"Sylvia's Mother," a ballad from their first album, became a big hit, and "Cover of the Rolling Stone" from the followup album, "Sloppy Seconds" attracted the attention of those who would like their silly stage show and its monologues done as fictional characters. The album was preceded by the single "For her light" which again followed the bands custom of charting highly one week courtesy of their army of followers, then dipping out of the chart listings the next. Silverstein composed most of the songs on their first few albums. Produced for the first time by ex-Pink Floyd producer Andy Jackson (taking over from previous band producer Bill Buchanan), the opus represented the band at the zenith of their creativity and powers. Haffkine also became their new manager and got the band a record deal. This single/EP was a candle-bearer for the polished and highly produced Elizium (1990 in music) album. The band hooked up with composer Shel Silverstein when their manager sent in a demo tape to Ron Haffkine, who was in charge of doing the music for the movie Who Is Harry Kellerman and Why Is He Saying Those Terrible Things About Me? Silverstein was writing songs for the film, and he and Haffkine both liked the demo enough to get the band to do all the songs for the movie. "Psychonaut" was released in 1989; this ten minute track indicated a slight shift for the band toward a more experimental and intense sound.

The band name is a reference to Captain Hook from Peter Pan; in fact, the original name proposed for the band was "Captain Hook and the Medicine Show". The following live dates with the more spohisticated light show and effcts, and of course the larger venues, highlighted their inexorable rise in popularity and so confidence. Sawyer was particularly noticeable due to his trademark cowboy hat and the eyepatch he wore due to a car accident in 1967. The standout tracks were "The Watchman" (later released as a single), "Phobia" (a live favourite), "Love under will" and the anthemic "Last exit for the lost". Other members include Jance Garfat, Rik Elswit, and Jay David. Displaying a more confident and polished sound, the band cemented their status as one of the biggest underground acts on the circuit. Bill Francis, John David, and George Cummings were also part of the original band, but their lineup changed quite a bit over the years. The following year the single "Moonchild" was released followed by their assured second album "The Nephilim".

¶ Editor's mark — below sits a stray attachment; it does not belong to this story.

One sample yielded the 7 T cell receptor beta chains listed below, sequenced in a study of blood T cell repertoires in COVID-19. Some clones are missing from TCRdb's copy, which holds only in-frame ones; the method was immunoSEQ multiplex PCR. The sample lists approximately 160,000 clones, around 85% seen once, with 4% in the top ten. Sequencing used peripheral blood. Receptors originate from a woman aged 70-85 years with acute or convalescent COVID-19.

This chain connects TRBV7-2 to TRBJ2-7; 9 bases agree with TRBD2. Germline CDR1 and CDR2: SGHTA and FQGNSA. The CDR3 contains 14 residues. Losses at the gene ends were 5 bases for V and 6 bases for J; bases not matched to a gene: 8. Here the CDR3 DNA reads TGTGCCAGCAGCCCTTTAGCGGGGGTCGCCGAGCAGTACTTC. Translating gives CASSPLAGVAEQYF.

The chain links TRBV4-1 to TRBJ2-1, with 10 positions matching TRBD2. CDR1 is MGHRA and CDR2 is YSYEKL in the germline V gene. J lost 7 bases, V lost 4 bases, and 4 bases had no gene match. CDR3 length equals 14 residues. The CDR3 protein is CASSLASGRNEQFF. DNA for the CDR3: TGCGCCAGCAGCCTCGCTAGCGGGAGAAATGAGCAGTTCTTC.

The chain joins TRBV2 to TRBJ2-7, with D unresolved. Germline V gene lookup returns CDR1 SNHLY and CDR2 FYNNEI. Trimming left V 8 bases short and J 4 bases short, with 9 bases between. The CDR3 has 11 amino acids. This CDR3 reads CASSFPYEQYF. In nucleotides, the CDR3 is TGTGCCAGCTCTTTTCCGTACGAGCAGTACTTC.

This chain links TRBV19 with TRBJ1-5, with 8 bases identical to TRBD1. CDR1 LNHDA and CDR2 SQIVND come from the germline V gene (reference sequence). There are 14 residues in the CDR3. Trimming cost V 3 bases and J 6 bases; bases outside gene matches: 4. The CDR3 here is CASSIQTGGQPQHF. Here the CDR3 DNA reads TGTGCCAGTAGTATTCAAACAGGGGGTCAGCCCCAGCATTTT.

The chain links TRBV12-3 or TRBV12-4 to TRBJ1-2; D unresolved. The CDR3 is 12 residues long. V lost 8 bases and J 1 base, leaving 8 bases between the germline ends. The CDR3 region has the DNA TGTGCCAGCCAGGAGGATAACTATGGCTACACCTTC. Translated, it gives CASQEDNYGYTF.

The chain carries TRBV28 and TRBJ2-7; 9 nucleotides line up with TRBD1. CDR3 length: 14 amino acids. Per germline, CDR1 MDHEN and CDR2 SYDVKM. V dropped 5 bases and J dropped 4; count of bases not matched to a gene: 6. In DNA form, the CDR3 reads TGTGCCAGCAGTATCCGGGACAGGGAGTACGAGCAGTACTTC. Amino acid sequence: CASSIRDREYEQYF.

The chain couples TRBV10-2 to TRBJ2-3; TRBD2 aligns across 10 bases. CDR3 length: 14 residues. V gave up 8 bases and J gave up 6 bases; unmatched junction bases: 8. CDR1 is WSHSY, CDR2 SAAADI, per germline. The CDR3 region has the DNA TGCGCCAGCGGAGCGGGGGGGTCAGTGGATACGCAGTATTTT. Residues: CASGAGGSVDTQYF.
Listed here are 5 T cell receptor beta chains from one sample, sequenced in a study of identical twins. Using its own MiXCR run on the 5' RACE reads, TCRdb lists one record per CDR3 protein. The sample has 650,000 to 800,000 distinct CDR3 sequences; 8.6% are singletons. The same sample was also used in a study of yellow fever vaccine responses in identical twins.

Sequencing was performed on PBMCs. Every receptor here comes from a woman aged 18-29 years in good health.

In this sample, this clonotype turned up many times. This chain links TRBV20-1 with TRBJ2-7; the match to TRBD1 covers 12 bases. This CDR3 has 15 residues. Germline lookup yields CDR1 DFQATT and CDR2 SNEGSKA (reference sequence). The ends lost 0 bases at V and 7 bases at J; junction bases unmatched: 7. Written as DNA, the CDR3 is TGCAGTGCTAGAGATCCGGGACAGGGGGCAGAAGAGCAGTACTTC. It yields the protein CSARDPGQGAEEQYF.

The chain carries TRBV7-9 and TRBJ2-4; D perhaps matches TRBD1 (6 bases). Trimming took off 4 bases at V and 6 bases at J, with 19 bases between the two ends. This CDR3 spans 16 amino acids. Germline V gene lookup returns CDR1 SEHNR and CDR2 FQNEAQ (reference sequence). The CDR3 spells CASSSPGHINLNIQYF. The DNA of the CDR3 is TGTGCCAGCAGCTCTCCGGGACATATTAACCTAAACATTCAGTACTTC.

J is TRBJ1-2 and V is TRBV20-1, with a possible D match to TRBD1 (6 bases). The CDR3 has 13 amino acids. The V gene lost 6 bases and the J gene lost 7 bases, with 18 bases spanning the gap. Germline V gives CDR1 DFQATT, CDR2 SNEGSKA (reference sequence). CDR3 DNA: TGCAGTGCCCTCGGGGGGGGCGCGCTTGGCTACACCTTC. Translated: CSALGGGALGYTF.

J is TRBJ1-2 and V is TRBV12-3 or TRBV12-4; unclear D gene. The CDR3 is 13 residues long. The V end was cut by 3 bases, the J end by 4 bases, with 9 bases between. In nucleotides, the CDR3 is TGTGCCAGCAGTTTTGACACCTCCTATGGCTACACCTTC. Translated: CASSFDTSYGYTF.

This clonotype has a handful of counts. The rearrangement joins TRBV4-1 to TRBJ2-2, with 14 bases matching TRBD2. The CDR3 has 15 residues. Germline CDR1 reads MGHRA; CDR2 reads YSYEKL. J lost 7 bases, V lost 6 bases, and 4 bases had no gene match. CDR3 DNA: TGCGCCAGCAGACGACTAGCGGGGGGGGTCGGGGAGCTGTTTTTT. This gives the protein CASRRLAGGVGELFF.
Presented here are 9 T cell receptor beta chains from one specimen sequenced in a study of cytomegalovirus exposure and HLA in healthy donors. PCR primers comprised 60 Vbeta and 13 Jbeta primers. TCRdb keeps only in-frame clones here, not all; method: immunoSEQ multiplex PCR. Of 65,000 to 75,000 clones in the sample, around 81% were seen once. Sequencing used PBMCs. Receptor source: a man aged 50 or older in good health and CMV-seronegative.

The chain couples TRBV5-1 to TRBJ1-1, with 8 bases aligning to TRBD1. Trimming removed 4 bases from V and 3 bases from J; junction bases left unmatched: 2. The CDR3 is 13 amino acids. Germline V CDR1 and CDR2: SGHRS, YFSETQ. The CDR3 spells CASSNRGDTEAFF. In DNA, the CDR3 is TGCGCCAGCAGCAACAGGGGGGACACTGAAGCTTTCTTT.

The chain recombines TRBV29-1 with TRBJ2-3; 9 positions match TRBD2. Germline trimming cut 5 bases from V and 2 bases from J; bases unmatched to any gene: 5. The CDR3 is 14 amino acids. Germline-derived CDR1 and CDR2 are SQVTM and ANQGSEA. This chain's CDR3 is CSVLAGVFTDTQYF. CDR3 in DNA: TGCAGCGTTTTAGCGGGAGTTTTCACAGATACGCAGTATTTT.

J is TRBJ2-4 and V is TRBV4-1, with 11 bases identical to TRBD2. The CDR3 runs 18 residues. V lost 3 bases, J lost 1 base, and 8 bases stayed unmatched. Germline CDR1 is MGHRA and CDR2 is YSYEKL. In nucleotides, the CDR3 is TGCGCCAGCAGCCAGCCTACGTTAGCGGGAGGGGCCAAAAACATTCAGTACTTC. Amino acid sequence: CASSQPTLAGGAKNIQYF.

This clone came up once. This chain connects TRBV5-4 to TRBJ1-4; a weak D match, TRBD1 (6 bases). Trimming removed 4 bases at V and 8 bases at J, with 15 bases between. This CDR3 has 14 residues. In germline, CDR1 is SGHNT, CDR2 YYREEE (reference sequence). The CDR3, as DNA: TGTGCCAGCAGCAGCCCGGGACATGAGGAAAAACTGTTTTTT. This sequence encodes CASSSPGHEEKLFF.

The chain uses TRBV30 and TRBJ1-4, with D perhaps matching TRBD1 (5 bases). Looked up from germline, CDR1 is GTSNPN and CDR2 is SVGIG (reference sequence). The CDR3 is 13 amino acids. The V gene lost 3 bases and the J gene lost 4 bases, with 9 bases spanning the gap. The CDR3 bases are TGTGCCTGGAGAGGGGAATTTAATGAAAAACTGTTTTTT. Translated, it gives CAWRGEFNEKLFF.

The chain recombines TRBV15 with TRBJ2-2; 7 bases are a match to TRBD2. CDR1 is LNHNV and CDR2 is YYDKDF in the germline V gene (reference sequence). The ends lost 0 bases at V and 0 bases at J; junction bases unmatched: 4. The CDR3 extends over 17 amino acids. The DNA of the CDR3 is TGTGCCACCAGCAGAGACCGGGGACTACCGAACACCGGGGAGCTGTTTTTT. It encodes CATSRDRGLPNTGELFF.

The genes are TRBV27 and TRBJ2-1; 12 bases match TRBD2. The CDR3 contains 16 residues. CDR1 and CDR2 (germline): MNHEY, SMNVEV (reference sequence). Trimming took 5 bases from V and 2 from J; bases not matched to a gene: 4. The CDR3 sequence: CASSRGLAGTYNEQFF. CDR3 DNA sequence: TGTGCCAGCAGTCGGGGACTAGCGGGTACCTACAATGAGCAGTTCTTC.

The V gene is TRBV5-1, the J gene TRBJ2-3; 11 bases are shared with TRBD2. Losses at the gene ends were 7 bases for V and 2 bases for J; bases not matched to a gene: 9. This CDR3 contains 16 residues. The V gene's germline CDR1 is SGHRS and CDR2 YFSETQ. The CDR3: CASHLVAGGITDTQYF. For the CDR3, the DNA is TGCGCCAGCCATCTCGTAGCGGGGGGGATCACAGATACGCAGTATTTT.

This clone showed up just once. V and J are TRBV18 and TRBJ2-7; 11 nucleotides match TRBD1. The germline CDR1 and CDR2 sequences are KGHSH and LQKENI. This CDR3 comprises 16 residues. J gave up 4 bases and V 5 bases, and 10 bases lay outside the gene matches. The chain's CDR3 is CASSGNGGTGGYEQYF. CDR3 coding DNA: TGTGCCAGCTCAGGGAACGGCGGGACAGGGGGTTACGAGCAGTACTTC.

The original lineup consisted of core members Ray Sawyer and Dennis Locorriere. The single 'Blue Water' was subsequently released reaching the main UK charts for the first time, and making a big impact on the Independent chart listings for their label Situation Two. Hook & the Medicine Show is a pop-country rock band formed in Union City, New Jersey in 1968. 'Dawnrazor' was a powerful, albeit standard Gothic rock collection of modern horror-film themed songs, standout songs were 'Dust' - a live favourite, 'Vet for the Insane' a quieter melodic showcase for Yates' guitar and McCoy's dramatic gruff vocals, and the tremendously powerful ten minute title-track. Dr. Both singles were alternative rock hits, and Dawnrazor (1987 in music), their debut album did similarly well. They signed to Beggar's Banquet in 1986 (1986 in music) to release "Power" and "Preacher Man".

Their debut release the "Burning the Fields" EP was released in 1985 showing the raw power and melody that began to earn them a big underground following. Lyrically, they incorporated mystical themes, epecially relating to The Cthulhu Mythos, Sumerian Mythology, and Aleister Crowley. Their sound was innovative in the Gothic scene, incorporating Heavy Metal elements to make a hard, bass and guitar driven sound underneath McCoy's growly, Doom Metal-esque vocals. The band's name refers to (magnetic) fields and the biblical Nephilim race.

Carl McCoy, Gary Whisker, Tony Pettit and Paul and Nod Wright were the starting lineup, and Peter Yates joined by the time of their first release. They formed in Stevenage, Hertfordshire in 1984 (1984 in music). Fields of the Nephilim is a Gothic rock band, active throughout the 1980s. Revelations, 1993.

Visionary Heads, 1991 (live). Morphic Fields, 1989. Forever Remain, 1988 (live). Fallen, 2002 (compilation).

From Gehenna To Here, 2001 (compilation). Revelations, 1993 (compilation). Laura, 1991 (compilation). Earth Inferno, 1991 (live).

Elizium, 1990. BBC Radio 1 - Live in Concert, 1988. The Nephilim, 1988. Dawnrazor, 1986.

Returning To Gehenna, 1986 (compilation). Burning The Fields, 1985. From The Fire, 2002. One More Nightmare (Trees Come Down A.D.), 2000.

Sumerland, 1990. For Her Light, 1990. Psychonaut, 1989. Moonchild, 1988.

Blue Water, 1987. Preacher Man, 1987. Power, 1986.